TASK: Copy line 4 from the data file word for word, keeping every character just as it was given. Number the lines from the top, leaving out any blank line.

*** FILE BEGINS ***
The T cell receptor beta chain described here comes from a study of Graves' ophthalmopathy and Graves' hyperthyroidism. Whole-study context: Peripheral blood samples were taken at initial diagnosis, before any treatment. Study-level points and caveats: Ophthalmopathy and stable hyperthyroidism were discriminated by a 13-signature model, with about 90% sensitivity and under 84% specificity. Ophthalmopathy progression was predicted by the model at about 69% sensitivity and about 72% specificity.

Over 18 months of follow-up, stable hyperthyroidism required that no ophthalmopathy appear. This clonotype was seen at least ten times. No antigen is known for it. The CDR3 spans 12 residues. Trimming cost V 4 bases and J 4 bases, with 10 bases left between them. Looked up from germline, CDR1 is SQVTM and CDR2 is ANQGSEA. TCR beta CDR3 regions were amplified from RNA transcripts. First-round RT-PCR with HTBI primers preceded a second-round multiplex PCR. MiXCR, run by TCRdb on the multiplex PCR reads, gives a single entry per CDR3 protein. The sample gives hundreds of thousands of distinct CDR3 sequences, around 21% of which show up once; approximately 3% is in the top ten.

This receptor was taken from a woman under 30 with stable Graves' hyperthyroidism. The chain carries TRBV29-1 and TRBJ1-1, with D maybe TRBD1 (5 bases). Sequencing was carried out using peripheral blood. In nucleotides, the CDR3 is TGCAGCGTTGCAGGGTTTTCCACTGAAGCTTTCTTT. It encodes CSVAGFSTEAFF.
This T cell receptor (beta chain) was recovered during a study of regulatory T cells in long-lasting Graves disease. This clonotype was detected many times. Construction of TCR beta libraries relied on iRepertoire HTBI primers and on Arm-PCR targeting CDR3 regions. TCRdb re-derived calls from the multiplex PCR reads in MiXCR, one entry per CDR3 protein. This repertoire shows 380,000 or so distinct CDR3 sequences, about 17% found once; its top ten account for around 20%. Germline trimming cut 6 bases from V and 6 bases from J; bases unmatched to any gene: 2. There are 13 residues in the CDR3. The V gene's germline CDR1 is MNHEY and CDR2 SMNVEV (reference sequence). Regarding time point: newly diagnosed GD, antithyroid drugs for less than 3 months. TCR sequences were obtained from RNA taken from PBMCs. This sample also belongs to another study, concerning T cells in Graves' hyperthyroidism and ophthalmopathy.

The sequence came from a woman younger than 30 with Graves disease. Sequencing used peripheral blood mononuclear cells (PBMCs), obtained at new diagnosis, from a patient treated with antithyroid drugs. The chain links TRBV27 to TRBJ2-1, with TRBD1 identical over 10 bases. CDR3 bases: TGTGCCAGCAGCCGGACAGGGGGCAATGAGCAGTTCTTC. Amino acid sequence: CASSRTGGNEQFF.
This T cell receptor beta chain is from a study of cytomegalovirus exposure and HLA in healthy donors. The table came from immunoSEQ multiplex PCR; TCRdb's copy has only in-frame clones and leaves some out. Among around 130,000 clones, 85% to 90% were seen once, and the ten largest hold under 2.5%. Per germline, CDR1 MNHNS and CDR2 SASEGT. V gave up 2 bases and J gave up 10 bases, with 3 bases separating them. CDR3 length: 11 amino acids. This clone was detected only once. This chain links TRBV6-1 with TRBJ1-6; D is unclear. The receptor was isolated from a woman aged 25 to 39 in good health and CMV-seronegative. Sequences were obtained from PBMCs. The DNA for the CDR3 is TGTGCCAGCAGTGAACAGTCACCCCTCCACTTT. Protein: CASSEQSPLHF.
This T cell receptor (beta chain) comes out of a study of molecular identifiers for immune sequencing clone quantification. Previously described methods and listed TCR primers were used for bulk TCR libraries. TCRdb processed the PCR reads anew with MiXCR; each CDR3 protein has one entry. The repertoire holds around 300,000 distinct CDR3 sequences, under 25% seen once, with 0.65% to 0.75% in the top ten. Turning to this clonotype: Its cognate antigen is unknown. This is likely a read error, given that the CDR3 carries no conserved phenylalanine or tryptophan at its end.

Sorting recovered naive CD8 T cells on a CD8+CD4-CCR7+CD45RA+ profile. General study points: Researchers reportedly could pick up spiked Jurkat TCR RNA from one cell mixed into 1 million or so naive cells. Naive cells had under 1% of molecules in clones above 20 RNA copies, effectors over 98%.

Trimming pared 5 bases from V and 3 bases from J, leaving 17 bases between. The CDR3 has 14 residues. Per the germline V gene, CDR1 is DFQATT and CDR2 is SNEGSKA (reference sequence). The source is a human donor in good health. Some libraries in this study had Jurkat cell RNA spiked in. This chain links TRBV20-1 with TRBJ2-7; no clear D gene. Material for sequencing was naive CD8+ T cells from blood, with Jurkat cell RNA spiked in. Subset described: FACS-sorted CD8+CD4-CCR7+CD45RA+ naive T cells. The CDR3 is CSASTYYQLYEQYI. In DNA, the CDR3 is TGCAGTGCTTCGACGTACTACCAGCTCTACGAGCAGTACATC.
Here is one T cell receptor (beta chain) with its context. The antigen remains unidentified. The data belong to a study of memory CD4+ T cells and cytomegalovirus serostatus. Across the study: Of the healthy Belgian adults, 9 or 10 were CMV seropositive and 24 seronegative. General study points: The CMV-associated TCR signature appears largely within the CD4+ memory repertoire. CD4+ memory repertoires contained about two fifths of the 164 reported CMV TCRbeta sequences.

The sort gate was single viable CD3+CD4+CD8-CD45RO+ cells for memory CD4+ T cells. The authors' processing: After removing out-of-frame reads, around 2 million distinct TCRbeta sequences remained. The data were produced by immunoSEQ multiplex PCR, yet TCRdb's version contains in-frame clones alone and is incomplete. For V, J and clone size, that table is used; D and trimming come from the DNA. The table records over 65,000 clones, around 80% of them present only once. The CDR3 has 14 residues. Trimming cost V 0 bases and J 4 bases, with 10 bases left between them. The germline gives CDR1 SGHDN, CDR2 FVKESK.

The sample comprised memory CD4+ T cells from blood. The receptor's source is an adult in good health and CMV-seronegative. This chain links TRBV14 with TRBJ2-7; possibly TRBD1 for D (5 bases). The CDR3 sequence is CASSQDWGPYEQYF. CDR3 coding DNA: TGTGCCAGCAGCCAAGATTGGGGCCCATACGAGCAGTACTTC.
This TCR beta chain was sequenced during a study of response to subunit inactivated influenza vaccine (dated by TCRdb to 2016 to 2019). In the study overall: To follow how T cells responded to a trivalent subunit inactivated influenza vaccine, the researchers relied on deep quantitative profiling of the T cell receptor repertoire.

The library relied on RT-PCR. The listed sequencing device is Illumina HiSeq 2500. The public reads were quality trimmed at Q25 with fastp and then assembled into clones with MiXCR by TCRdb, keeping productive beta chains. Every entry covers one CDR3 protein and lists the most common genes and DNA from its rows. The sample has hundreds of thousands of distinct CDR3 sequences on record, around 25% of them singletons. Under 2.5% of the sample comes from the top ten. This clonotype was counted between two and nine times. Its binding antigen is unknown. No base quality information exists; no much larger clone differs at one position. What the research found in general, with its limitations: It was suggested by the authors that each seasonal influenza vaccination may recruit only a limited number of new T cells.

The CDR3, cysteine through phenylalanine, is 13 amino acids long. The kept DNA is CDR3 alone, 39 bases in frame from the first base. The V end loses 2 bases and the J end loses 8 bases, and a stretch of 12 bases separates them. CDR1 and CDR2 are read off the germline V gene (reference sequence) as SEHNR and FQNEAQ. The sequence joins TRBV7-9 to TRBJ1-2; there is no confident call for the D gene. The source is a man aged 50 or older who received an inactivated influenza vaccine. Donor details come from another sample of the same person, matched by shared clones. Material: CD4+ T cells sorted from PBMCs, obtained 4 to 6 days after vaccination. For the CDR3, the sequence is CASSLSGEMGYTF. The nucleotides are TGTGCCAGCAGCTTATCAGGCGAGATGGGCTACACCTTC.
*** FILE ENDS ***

This T cell receptor (beta chain) was recovered during a study of regulatory T cells in long-lasting Graves disease. This clonotype was detected many times. Construction of TCR beta libraries relied on iRepertoire HTBI primers and on Arm-PCR targeting CDR3 regions. TCRdb re-derived calls from the multiplex PCR reads in MiXCR, one entry per CDR3 protein. This repertoire shows 380,000 or so distinct CDR3 sequences, about 17% found once; its top ten account for around 20%. Germline trimming cut 6 bases from V and 6 bases from J; bases unmatched to any gene: 2. There are 13 residues in the CDR3. The V gene's germline CDR1 is MNHEY and CDR2 SMNVEV (reference sequence). Regarding time point: newly diagnosed GD, antithyroid drugs for less than 3 months. TCR sequences were obtained from RNA taken from PBMCs. This sample also belongs to another study, concerning T cells in Graves' hyperthyroidism and ophthalmopathy.